April 6, 2006
favorite part: the whole "point to a facial part and then i'll tell you the name in my weird language and make you giggle" thing. i liked it.

it took me a good hour to figure out that france was the younger girl.

sex, sex, sex, and more sex. yeah.
½ April 30, 2005
Well performed and written, with a subtle direction and nice touch. Yet, the film as a whole is rather bland, and never becomes anything more than a plain portrait of life in this African town.

C:rotten:
December 20, 2015
Nice cinematography..EXTREMELY BORING. Not suggested to watch.
July 31, 2013
The exquisitely shot slow moving French Film based heavily on the director's own experiences in Africa.

Strong characters in an simple but proactive film that allowed the characters personalities to add themselves to the canvas of the vast African Landscapes.

Although this film did travel rather slow it had many great scenes between the young girl & head black slave. It's a little bit dull in parts but it often has bouts of life.
Super Reviewer
February 27, 2013
An evocative and beautifully shot period drama set in colonial Cameroon. The lethargic pacing and drawn out scenes make it a bit of a slog to sit through but there's no denying it's quiet power and that it has important points to make. Claire Denis went on to make the much better, similarly themed White Material.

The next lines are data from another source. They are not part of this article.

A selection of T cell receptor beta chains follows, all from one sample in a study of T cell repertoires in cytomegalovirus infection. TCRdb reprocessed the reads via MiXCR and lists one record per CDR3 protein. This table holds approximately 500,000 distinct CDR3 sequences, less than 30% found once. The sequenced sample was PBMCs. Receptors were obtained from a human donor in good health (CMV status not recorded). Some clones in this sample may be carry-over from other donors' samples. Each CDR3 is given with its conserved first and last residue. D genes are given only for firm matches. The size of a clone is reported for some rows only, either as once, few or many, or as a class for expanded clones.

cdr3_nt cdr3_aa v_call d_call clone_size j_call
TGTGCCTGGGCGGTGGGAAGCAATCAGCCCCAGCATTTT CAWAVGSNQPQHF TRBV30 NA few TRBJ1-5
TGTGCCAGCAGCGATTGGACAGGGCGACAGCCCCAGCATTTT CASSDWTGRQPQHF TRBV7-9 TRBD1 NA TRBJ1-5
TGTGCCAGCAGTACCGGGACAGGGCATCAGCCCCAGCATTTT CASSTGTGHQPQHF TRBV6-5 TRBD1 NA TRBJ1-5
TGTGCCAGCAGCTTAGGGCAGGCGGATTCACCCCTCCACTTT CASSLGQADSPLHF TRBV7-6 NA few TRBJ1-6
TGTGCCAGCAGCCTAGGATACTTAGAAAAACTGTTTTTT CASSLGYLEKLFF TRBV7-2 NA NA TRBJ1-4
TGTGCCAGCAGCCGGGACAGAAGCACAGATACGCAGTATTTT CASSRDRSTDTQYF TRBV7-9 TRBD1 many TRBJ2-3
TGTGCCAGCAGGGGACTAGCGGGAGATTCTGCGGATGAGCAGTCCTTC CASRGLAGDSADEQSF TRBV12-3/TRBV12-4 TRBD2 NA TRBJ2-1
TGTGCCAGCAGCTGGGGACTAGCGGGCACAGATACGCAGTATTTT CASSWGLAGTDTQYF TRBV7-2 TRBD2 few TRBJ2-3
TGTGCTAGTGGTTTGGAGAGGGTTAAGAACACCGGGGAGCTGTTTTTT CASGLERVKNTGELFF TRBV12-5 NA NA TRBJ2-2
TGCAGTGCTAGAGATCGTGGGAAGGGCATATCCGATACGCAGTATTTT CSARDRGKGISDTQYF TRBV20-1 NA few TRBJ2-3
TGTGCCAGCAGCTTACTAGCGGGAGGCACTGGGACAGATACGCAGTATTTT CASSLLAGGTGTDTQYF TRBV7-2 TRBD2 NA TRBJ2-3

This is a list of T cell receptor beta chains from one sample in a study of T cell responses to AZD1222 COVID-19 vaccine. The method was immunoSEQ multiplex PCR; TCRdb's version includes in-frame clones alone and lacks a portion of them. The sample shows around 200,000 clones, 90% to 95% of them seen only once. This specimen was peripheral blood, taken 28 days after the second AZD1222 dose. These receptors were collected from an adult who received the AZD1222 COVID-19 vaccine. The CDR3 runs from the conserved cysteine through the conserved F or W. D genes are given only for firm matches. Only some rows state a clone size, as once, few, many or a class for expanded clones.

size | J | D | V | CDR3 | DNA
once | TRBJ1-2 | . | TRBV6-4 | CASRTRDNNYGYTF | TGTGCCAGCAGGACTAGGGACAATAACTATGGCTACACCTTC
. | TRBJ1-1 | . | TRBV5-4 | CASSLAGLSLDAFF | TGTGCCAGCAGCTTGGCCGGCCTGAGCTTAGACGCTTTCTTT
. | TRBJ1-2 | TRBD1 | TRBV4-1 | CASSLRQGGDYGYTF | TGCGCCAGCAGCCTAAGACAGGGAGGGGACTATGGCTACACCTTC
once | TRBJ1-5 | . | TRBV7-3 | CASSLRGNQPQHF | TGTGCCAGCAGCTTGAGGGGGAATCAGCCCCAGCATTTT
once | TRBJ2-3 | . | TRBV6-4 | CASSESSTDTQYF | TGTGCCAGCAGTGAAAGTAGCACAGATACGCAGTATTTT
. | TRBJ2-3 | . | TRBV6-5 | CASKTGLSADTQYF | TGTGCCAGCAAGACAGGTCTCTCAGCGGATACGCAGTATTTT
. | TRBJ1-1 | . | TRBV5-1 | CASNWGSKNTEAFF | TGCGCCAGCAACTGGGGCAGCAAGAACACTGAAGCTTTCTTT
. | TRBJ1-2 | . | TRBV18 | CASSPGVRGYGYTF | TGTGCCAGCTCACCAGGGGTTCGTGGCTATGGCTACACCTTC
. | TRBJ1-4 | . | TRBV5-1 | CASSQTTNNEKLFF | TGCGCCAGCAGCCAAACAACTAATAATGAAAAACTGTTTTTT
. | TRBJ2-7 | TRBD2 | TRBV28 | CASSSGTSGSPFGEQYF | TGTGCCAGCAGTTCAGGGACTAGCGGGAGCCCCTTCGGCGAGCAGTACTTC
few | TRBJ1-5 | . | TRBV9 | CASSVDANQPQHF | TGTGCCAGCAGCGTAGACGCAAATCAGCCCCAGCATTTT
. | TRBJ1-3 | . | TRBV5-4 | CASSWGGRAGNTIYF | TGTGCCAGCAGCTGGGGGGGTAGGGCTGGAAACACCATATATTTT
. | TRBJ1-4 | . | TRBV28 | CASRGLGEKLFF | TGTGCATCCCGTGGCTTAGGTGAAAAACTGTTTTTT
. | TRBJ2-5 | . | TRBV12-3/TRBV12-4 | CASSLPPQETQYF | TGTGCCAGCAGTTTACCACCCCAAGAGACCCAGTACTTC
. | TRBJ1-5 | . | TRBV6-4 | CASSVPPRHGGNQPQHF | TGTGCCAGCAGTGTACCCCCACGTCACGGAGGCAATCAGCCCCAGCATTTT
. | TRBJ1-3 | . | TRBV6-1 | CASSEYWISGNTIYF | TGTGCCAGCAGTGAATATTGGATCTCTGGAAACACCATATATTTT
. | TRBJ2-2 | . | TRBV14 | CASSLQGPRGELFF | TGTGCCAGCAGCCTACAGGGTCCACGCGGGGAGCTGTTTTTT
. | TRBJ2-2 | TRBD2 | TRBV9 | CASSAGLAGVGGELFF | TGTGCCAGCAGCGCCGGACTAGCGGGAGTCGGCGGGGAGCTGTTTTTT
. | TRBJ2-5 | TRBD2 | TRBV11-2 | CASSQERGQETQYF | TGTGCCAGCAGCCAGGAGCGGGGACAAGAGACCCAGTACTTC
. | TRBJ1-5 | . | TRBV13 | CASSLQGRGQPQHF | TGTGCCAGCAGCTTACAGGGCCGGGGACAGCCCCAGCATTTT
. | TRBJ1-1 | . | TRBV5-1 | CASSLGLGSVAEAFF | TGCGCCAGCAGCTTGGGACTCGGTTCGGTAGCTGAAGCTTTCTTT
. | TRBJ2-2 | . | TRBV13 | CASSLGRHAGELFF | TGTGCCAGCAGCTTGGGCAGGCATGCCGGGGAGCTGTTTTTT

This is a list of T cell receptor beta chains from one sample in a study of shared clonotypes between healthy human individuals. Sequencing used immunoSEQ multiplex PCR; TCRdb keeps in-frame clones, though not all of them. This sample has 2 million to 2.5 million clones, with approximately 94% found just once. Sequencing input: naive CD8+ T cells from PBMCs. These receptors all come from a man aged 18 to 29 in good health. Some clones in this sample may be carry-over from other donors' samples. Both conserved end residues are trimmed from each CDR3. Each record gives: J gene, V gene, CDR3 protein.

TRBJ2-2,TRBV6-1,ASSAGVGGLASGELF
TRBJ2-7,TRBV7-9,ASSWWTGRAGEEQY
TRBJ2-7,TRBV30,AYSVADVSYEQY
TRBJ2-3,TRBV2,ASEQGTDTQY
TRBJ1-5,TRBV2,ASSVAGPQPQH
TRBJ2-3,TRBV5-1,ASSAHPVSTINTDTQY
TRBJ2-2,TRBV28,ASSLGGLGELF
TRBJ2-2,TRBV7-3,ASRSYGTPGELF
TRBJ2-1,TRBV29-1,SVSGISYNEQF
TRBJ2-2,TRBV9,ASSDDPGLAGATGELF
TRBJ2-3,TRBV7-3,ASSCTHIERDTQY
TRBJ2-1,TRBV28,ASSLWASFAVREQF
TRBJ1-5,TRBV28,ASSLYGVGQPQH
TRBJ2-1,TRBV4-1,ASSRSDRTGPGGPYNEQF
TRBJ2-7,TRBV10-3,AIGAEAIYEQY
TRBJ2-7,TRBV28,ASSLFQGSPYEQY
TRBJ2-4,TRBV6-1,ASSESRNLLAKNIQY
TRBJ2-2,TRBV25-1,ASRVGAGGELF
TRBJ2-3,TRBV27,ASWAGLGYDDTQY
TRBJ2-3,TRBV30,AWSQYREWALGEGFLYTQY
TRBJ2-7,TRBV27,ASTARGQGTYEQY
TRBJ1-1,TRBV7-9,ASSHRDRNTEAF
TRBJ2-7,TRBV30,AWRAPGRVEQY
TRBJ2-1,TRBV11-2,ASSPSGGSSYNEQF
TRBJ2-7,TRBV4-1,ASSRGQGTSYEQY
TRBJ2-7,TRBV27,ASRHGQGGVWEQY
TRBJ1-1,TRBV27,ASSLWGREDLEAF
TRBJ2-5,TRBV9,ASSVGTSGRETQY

February 24, 2013
Johnny Depp as a gypsy! Hah!
November 11, 2012
A gorgeous film about a young girl growing up in Africa during the last days of French colonialism.
½ July 11, 2012
Slow, presumably to match the pace of life, but largely successful story of childhood and the colonial experience, emphasising the alien presence of the uncomprehending Europeans, a recurring theme in her later films.
March 7, 2011
What the hell was this? Seriously!? This was one of the most boring films I've seen in my life. It centers around an INCREDIBLY nuanced and understated "will they? won't they?" romantic crush that explores class difference. It really leads to nothing. I only know those plot details because of my class's discussion on the film. You could watch this movie 3 times and still have no idea what it's about. Seriously, this is dry filmmaking that can only be appreciated by patient viewers.
½ March 7, 2011
What the hell was this? Seriously!? This was one of the most boring films I've seen in my life. It centers around an INCREDIBLY nuanced and understated "will they? won't they?" romantic crush that explores class difference. It really leads to nothing. I only know those plot details because of my class's discussion on the film. You could watch this movie 3 times and still have no idea what it's about. Seriously, this is dry filmmaking that can only be appreciated by patient viewers.
February 13, 2011
Claire Denis' most accessible work is a terrific, albeit sometimes frustrating work. We first meet a young woman on a beach in Cameroon who decides to take a car ride when offered by a man and his son. While he thinks she is a tourist, she then reflects back on her time as a little girl in colonial Cameroon where her father had a post. She was good friends with their intelligent but quiet helper Protee. The girl's father is often occupied with various tasks while her mother seems rather neglected. A plane crash has several new white French visitors come to the house and offer their varying viewpoints about the many facets of Africa. All dialogue seem to be tidbits of a broader picture. Emotions are sensed rather than stated. Claire Denis rather successfully manages through meticulous camerawork to successfully convey meanings through these fragmented narratives. Although not much happens, the impacts of these moments is staggering. As per usual this Denis' film is beautiful to watch.